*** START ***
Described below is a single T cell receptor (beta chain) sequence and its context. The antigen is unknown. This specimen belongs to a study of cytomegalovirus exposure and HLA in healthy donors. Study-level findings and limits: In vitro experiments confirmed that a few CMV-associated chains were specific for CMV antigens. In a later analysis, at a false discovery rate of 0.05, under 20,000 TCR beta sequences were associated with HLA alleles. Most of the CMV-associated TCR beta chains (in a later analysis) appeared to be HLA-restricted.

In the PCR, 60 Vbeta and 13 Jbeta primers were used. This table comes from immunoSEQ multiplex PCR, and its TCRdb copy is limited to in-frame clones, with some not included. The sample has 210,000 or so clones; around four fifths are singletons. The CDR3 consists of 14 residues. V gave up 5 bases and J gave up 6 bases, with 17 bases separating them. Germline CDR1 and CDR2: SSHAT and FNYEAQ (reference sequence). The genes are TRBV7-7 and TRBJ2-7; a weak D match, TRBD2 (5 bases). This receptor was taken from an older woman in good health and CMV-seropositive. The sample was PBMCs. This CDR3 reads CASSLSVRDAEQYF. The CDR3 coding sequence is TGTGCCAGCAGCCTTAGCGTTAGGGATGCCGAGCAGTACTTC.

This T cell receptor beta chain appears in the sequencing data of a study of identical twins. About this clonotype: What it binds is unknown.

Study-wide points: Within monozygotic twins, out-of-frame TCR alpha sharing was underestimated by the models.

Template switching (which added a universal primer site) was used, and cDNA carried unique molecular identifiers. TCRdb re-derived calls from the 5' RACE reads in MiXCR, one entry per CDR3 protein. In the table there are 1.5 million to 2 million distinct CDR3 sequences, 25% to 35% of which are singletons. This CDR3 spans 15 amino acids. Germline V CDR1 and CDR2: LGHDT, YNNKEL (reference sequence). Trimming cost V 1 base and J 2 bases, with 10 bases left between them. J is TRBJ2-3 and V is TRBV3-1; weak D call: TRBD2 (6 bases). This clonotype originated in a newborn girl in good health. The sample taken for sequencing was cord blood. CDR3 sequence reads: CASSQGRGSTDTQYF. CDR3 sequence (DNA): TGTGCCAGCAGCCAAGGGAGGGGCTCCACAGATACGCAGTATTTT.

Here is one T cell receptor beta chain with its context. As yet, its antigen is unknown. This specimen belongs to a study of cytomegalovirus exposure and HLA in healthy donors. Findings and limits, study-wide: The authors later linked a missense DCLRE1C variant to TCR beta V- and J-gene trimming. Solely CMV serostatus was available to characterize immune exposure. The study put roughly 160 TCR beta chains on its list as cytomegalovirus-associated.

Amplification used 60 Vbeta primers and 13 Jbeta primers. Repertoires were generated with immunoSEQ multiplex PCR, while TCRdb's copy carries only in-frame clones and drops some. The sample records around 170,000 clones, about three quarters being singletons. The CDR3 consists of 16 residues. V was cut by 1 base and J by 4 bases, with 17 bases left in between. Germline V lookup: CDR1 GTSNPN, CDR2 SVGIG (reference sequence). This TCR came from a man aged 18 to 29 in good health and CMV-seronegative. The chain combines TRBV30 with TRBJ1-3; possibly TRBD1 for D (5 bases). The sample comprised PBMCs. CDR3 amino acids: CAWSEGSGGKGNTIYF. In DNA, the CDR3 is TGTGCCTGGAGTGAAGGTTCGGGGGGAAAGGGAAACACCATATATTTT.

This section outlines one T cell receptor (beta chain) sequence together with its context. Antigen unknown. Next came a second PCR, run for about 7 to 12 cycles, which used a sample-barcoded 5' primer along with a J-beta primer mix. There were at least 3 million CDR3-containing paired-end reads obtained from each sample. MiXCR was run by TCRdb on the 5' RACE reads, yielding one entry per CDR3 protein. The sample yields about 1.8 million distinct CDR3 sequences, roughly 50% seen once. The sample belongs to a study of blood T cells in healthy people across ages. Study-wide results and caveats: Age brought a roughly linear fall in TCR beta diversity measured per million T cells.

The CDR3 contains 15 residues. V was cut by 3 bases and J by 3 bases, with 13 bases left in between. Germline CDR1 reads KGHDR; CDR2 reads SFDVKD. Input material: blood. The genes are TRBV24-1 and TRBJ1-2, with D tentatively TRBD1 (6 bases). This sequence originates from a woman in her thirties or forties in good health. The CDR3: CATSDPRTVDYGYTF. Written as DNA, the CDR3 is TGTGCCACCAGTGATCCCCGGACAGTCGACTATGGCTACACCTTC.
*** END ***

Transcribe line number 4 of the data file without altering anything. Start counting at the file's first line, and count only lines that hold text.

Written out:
Study-wide points: Within monozygotic twins, out-of-frame TCR alpha sharing was underestimated by the models.